settlement of his claim (a 10% disability rating entitling him to $8,870 in back benefits), lost the right to proceed to seek further recovery (a 100% disability rating). When plaintiff accepted the back disability pay due to him, he signed a form which stated: "My acceptance of this settlement constitutes a complete release by me of any claim against the United States on account of this matter." This form was apparently based upon 10 U.S.C. § 1552(c) which provides that: "A claimant's acceptance of a settlement under this section fully satisfies the claim concerned." Defendant argues that these statements indicate that the United States has revoked its waiver of sovereign immunity once settlement of a claim is accepted.
The Court need not address the merit of this argument, nor must the Court determine whether plaintiff's recovery here is barred by the claim form or the statutory statement because the Court finds that defendant is estopped from asserting this claim. When asked to sign this form, plaintiff balked, concerned that accepting the proffered settlement would abrogate his right to appeal to this Court. Plaintiff ultimately decided to sign the form, but only after he had received two separate letters from the Department of the Army assuring him that signing the claim certificate would not preclude him from seeking further relief.
Defendant argues that these letters were not authorized and therefore cannot bind the government to the position they espouse. Whether the officials had actual authority, however, is not the relevant inquiry. In order for defendant to be estopped from making this claim, the Court must find that plaintiff reasonably relied on the apparent authority of the letter writers, to his detriment and that defendant engaged in affirmative misconduct. See e.g., Pratte v. NLRB, 683 F.2d 1038, 1043 (7th Cir. 1982); National Treasury Employees Union v. Reagan, 214 U.S. App. D.C. 62, 663 F.2d 239, 249 (D.C. Cir. 1981). Plaintiff's conduct in refusing to sign the claim form until he had received multiple assurances, makes it clear that he in fact acted in reliance upon these assurances. Further, his reliance would indeed result in substantial injury if, as a consequence, he were to be barred from seeking further relief. Finally, the Court finds that defendant did engage in affirmative misconduct when its agents represented to plaintiff that he was waiving no rights when, in fact, he was. Accordingly, the defendant is estopped from asserting waiver and the Court has jurisdiction over this action. The Court can, therefore, turn to the merits of this dispute. Two questions are presented: 1) Was the ABCMR's denial of plaintiff's request for a hearing an abuse of discretion; and 2) Did the ABCMR abuse its discretion in assigning plaintiff a 10% disability rating.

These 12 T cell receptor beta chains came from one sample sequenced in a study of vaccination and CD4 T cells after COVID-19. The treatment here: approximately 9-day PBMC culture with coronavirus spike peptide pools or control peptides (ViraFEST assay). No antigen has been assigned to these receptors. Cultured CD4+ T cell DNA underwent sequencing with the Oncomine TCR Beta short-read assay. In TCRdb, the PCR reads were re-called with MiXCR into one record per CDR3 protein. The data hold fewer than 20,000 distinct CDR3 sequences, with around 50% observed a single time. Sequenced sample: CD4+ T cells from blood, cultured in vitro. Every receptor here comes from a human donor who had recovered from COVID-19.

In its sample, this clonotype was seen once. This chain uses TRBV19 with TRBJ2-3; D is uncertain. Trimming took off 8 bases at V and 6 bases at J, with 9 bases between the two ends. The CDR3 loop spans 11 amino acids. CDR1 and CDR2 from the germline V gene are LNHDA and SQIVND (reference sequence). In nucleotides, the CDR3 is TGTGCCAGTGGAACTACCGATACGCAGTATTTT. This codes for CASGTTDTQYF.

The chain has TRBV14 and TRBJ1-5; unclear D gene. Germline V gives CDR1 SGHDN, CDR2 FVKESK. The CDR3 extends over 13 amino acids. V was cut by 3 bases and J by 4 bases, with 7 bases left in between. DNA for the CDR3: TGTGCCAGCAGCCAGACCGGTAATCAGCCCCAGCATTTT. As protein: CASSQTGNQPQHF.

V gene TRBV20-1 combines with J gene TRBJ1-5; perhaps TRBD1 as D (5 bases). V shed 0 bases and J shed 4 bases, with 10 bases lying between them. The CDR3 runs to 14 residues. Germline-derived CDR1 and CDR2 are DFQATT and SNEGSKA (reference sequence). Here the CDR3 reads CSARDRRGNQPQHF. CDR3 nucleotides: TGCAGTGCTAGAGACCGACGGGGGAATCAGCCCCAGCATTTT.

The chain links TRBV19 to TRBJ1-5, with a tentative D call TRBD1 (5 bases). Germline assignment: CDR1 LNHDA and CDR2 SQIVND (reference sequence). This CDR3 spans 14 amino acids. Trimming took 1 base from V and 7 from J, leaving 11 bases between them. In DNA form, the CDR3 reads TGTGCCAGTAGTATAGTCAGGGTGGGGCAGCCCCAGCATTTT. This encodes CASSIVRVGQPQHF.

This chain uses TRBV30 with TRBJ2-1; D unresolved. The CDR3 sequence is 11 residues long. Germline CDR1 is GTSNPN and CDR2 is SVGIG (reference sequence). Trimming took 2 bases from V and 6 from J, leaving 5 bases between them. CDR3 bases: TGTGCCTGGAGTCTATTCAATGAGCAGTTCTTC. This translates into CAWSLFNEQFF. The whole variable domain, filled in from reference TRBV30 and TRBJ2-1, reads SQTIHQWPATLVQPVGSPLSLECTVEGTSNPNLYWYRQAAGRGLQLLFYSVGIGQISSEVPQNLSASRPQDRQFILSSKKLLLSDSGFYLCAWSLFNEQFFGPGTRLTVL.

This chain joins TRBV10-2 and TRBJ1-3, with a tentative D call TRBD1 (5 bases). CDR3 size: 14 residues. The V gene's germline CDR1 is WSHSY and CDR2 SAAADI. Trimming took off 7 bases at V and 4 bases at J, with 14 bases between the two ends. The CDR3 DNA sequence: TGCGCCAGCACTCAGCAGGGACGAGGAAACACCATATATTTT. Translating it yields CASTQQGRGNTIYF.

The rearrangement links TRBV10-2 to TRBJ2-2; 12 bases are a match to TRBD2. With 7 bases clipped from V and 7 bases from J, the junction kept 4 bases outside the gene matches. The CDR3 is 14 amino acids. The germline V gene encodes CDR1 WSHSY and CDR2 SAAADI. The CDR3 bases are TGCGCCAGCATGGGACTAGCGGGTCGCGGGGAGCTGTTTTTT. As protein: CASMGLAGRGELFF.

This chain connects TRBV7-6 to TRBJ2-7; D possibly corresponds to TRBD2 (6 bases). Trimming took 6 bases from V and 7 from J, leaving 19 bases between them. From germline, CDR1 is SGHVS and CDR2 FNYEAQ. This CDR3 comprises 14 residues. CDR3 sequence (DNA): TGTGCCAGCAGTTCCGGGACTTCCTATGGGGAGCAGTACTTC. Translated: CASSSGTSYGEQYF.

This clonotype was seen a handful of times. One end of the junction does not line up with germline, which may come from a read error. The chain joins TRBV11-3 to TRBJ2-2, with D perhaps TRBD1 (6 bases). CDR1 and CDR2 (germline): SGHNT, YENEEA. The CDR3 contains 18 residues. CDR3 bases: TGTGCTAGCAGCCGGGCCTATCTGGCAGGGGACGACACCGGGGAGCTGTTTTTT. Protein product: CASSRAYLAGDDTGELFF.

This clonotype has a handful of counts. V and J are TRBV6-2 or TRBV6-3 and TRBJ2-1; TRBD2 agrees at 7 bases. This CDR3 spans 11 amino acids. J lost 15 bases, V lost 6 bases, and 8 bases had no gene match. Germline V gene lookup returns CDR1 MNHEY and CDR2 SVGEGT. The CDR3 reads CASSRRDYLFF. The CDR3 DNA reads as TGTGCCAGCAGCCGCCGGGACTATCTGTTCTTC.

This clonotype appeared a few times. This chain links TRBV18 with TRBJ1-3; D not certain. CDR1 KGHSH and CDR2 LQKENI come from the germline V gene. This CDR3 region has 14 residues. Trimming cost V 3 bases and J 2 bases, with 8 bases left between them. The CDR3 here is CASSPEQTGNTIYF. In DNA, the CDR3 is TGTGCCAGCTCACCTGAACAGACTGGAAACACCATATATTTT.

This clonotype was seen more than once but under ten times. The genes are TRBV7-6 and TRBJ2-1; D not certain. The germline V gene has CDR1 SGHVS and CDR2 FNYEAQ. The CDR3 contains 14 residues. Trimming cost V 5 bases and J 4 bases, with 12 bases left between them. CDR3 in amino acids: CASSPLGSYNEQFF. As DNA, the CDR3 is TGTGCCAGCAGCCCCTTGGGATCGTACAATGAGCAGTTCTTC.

The ABCMR's Denial of Plaintiff's Request for a Hearing Was Within the Board's Discretion.
It is well established that the ABCMR's decision to grant an oral hearing is purely discretionary. 32 C.F.R. § 581.3(c)(5)(1975). See also Knehans v. Callaway, 403 F. Supp. 290, 297 (D.D.C. 1975), aff'd sub nom., Knehans v. Alexander, 184 U.S. App. D.C. 420, 566 F.2d 312 (D.C. Cir. 1977); Amato v. Chafee, 337 F. Supp. 1214, 1219 (D.D.C. 1972). Therefore, this Court should only intervene if it finds that the ABCMR's denial of a hearing was an abuse of discretion. See Amato v. Chafee, 337 F. Supp. at 1219. There is nothing in the record which indicates that the ABCMR abused its discretion in determining that a hearing was not necessary for the just disposition of plaintiff's application.